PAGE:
On June 25, 2020, the U.S. Department of Labor’s Occupational Safety and Health Administration (OSHA) and the Centers for Disease Control and Prevention (CDC), in consultation with the U.S. Food and Drug Administration (FDA), released joint interim guidance to prevent and control the spread of COVID-19 among seafood industry workers who continue to work in either onshore facilities or offshore vessels during the pandemic. These workers are considered part of the “critical infrastructure” and may continue working following potential exposure to SARS-CoV-2, provided they remain asymptomatic, have not tested positive for COVID-19, and “additional precautions are implemented to protect the workers and the community.”
Importantly, the interim guidance highlights that the workers are not exposed to SARS-CoV-2 through the seafood products they handle, but rather through close contact with coworkers and supervisors. The interim guidance details various prevention and control strategies that employers should consider when implementing a COVID-19 response plan during the pandemic. The response plan may differ depending on the size of the operation, whether the factory is onshore or offshore, and the outbreak conditions in the local area or ports. A qualified workplace coordinator should be appointed who will be responsible for assessment and control planning.
- Prevention: Employers should consider implementing a strategy for preventing the introduction of COVID-19 into the worksite (e.g., screening for fever, symptoms of/exposure to COVID-19, requiring workers to self-quarantine for 14 days prior to initial entry to the worksite, testing for SARS-CoV-2 and contact tracing).
- Engineering Controls: Workers should be spaced at least six feet apart and physical barriers such as partitions should be used when possible. Additional clock in/out stations that are spaced apart and touch-free, as well as staggering times for clocking in/out, are recommended.
- Administrative Controls: Employers should promote social distancing among workers. For example, staggering workers’ arrival and departure times and break times or providing additional break areas and restrooms to avoid crowding are recommended. Employers should also review and modify sick leave policies to ensure that ill workers do not come to work. The interim guidance encourages establishing communication systems for employees to alert their supervisors to COVID-19 symptoms or potential exposure to someone who is suspected or confirmed to have COVID-19. Additional potential controls include using clean cloth face coverings and multi-step hand sanitizing procedures that are effective for SARS-CoV-2 and conform with Good Manufacturing Practices (GMPs).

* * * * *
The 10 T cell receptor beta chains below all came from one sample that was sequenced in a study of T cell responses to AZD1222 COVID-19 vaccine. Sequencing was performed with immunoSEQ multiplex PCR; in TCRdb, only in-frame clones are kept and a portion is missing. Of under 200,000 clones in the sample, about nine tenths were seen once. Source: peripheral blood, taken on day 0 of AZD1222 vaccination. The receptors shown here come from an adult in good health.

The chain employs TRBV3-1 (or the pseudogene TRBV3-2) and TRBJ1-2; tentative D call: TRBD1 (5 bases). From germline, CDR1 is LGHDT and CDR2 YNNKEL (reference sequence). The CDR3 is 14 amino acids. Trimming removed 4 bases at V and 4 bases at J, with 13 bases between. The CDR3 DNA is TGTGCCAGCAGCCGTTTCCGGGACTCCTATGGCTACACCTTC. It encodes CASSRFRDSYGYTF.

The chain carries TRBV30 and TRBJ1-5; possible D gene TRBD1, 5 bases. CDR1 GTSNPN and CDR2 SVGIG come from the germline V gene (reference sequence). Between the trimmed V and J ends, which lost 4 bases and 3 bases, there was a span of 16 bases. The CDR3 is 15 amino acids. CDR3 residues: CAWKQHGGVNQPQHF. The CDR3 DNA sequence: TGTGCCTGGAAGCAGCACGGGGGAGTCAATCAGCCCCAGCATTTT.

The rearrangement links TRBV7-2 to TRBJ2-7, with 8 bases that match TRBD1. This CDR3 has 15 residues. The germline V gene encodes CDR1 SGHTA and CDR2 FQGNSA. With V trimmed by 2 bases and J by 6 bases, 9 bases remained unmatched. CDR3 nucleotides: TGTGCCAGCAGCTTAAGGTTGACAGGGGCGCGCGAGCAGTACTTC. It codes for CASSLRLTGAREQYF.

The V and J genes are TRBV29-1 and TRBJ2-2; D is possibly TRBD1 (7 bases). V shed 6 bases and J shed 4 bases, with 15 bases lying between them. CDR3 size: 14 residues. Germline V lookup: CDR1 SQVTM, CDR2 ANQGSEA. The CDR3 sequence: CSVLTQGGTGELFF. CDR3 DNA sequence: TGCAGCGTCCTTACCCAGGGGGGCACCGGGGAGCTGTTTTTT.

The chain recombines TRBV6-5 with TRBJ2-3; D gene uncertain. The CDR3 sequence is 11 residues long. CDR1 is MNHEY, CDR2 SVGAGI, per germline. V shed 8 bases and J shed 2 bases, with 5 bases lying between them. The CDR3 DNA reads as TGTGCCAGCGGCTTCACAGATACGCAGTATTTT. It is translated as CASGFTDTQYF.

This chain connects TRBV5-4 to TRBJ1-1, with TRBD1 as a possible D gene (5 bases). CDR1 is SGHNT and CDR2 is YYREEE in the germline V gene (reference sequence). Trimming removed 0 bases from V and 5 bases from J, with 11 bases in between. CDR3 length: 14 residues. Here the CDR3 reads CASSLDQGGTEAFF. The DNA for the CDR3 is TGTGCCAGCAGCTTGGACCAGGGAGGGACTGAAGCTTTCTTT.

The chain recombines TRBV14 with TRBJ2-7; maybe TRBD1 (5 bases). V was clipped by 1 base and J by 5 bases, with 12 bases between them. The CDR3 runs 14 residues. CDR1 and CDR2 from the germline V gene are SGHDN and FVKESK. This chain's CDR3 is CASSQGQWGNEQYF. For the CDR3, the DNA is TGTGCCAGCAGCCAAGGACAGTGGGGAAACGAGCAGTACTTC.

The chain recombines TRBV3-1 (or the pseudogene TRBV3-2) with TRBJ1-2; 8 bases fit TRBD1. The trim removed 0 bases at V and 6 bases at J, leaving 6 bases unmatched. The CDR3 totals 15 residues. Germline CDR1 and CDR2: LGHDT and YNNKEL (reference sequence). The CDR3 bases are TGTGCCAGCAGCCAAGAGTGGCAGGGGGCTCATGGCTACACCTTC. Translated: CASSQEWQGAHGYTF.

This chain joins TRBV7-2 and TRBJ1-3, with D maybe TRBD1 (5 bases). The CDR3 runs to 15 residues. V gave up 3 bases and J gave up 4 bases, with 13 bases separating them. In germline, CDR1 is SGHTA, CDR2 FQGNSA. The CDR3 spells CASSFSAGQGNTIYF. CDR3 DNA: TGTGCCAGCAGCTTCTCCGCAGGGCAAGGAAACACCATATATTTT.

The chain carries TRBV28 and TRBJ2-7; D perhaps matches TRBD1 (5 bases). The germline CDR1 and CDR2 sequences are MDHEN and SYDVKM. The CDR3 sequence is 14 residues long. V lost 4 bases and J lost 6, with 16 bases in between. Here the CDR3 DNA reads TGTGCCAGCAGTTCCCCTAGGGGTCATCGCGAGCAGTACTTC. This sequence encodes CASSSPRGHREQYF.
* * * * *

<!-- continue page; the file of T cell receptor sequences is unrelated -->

- Personal Protective Equipment (PPE): Employers should conduct a hazard assessment to determine whether hazards for which workers need PPE are present or are likely to be present. OSHA’s PPE-related standards are described in 21 CFR part 1910, subpart I and generally require employers to provide appropriate PPE if a hazard assessment shows that PPE is necessary to protect workers from hazards identified in the assessment. Employers should determine if PPE is necessary for employees to work safely after considering whether engineering/administrative controls and safe work practices (e.g., social distancing, using cloth face coverings) can effectively mitigate identified hazards. The interim guidance notes that modifying worker interactions should be considered to reduce the need for PPE in light of potential equipment shortages. During the COVID-19 pandemic, seafood processing employers should also consider allowing the voluntary use of filtering facepiece respirators (e.g., N95) for workers, even if respirators are not normally required.
- Employer-Furnished Living Spaces: Employers should ensure that seafood processing workers who live in employer-furnished housing and living quarters and are confirmed or suspected of having COVID-19 have dedicated spaces for sleeping, eating and using the bathroom. These areas should also implement enhanced sanitation and cleaning plans. Social distancing should also be supported when seafood processing workers are in shared living spaces.
There are additional measures identified in the Interim Guidance that may be implemented to prevent and control the spread of COVID-19 among seafood industry workers who continue to work during the pandemic.
Notably, the interim guidance states that it may be difficult for employers to comply with certain OSHA standards due to the ongoing health emergency, including those standards that require certain types of worker training. Enforcement discretion around completion of training and other provisions in the various standards will be exercised and evaluated based on whether an employer has made a good faith effort to comply with applicable OSHA standards. In situations where compliance was not possible given the ongoing pandemic, it is important that employers ensure that employees are not exposed to hazards from tasks, processes, or equipment for which they were not prepared or trained.
As the number of cases around the world grows, Faegre Drinker’s Coronavirus Resource Center is available to help you understand and assess the legal, regulatory and commercial implications of COVID-19.